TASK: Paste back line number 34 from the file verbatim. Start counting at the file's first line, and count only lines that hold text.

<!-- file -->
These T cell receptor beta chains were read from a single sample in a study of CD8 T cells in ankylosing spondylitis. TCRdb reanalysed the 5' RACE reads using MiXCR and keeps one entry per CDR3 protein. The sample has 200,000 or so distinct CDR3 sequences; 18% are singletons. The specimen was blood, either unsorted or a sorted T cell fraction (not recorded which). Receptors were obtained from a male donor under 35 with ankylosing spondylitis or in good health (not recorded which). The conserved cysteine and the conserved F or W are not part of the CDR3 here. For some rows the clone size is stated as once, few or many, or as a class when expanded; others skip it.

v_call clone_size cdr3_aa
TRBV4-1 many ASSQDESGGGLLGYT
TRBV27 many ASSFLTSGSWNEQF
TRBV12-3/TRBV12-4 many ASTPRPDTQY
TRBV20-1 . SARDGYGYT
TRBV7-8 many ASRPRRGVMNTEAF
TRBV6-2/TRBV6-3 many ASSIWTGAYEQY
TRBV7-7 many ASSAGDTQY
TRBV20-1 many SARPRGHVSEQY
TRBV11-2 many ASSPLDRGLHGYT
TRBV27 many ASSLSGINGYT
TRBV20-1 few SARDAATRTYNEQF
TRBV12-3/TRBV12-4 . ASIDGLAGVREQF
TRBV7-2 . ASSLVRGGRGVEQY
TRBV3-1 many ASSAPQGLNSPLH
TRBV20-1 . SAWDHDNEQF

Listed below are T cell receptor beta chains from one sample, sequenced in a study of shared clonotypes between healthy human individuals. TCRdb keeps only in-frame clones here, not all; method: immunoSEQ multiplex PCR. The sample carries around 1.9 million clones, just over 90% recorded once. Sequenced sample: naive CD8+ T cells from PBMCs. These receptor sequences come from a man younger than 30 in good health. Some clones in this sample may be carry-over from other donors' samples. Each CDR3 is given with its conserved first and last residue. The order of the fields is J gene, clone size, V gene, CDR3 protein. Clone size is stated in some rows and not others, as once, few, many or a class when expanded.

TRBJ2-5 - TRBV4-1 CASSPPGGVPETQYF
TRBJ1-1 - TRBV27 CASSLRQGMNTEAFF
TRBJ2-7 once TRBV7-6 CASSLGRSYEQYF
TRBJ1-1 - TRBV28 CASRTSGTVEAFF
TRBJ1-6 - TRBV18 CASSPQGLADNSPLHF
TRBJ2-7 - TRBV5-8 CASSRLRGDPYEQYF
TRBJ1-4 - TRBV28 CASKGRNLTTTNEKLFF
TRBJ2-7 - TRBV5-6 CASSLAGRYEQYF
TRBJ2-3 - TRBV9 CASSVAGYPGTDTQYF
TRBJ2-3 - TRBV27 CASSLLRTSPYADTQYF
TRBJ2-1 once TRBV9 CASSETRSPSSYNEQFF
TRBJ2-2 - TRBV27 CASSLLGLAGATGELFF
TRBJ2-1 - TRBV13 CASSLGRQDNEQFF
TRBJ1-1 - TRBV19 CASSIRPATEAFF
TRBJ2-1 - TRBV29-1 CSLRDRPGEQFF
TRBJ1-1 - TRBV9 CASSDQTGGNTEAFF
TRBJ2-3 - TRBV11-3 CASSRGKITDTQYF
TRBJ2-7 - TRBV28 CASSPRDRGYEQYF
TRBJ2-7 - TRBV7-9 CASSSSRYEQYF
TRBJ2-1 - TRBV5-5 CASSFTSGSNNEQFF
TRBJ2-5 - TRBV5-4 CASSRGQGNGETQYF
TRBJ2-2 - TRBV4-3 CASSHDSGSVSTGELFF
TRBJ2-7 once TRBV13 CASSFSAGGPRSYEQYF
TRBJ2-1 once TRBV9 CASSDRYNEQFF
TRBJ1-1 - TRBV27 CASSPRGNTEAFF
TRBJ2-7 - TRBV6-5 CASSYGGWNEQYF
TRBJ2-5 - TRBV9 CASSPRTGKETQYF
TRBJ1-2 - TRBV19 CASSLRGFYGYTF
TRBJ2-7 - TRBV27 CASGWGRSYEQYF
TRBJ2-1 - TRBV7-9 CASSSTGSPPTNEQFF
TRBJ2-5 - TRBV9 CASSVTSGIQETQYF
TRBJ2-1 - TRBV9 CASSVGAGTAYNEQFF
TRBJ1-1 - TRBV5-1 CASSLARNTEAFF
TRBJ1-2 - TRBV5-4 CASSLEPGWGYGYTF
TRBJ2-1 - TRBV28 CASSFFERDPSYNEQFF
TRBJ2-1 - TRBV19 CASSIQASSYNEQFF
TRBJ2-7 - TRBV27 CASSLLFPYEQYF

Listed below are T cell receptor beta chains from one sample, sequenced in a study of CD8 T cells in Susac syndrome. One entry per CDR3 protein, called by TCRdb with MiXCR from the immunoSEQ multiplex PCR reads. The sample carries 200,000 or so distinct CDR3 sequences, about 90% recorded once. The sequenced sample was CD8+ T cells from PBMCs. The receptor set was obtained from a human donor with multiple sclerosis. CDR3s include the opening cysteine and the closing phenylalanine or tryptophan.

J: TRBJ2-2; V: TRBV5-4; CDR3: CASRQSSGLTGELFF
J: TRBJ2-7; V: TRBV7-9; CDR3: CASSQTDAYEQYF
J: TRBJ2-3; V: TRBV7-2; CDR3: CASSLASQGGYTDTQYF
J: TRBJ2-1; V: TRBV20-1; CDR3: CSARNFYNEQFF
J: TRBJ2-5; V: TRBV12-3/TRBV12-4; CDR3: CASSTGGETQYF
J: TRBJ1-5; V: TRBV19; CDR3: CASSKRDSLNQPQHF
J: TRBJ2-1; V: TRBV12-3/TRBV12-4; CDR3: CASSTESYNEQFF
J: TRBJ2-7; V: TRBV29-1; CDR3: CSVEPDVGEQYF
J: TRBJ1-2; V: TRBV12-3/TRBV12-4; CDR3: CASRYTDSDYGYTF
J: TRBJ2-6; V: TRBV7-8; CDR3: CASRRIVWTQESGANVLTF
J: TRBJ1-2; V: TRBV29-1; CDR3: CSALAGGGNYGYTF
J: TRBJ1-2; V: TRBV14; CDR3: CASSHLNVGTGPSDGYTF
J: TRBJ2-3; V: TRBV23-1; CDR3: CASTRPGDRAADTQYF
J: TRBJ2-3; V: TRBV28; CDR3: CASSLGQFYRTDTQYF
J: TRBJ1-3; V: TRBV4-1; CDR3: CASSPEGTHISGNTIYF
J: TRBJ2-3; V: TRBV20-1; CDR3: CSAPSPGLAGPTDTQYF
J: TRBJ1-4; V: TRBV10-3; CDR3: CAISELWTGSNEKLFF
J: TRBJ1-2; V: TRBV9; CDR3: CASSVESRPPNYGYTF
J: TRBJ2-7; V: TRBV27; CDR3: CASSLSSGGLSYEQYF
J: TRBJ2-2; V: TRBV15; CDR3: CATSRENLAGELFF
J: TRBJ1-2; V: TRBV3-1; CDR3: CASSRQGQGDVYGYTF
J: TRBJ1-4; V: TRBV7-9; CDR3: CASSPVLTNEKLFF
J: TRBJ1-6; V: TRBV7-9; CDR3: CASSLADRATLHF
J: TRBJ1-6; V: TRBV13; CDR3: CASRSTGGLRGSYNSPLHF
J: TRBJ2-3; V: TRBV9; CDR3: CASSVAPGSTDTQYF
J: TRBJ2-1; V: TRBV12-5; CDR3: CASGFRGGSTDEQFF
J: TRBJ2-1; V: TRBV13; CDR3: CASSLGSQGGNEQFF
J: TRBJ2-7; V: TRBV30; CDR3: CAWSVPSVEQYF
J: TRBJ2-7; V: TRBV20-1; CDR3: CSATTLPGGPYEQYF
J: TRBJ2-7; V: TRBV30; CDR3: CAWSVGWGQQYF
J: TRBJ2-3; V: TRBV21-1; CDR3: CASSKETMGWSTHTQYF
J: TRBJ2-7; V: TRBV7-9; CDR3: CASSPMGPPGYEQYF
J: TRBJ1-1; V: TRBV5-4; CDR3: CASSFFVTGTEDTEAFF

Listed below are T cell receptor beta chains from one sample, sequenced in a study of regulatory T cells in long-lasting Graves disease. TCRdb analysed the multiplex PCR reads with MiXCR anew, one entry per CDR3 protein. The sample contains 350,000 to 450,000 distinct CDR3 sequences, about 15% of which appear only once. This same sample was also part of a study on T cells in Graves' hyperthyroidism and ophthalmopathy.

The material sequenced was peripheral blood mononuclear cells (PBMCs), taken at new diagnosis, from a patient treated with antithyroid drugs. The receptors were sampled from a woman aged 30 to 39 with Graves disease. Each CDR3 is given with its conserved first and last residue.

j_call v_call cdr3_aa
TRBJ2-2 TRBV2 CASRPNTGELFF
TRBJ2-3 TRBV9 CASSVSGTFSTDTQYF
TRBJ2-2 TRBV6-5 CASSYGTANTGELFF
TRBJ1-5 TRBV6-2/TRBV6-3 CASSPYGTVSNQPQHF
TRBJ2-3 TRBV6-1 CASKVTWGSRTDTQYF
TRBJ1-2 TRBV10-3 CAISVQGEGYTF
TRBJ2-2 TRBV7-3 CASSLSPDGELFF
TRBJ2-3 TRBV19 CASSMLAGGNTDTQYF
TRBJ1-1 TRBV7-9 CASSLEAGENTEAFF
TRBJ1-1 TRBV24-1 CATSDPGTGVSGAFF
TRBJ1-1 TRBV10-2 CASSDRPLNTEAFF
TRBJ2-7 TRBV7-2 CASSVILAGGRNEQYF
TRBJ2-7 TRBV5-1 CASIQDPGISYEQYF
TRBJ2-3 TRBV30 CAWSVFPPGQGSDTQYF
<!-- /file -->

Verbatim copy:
TRBJ1-1 - TRBV9 CASSDQTGGNTEAFF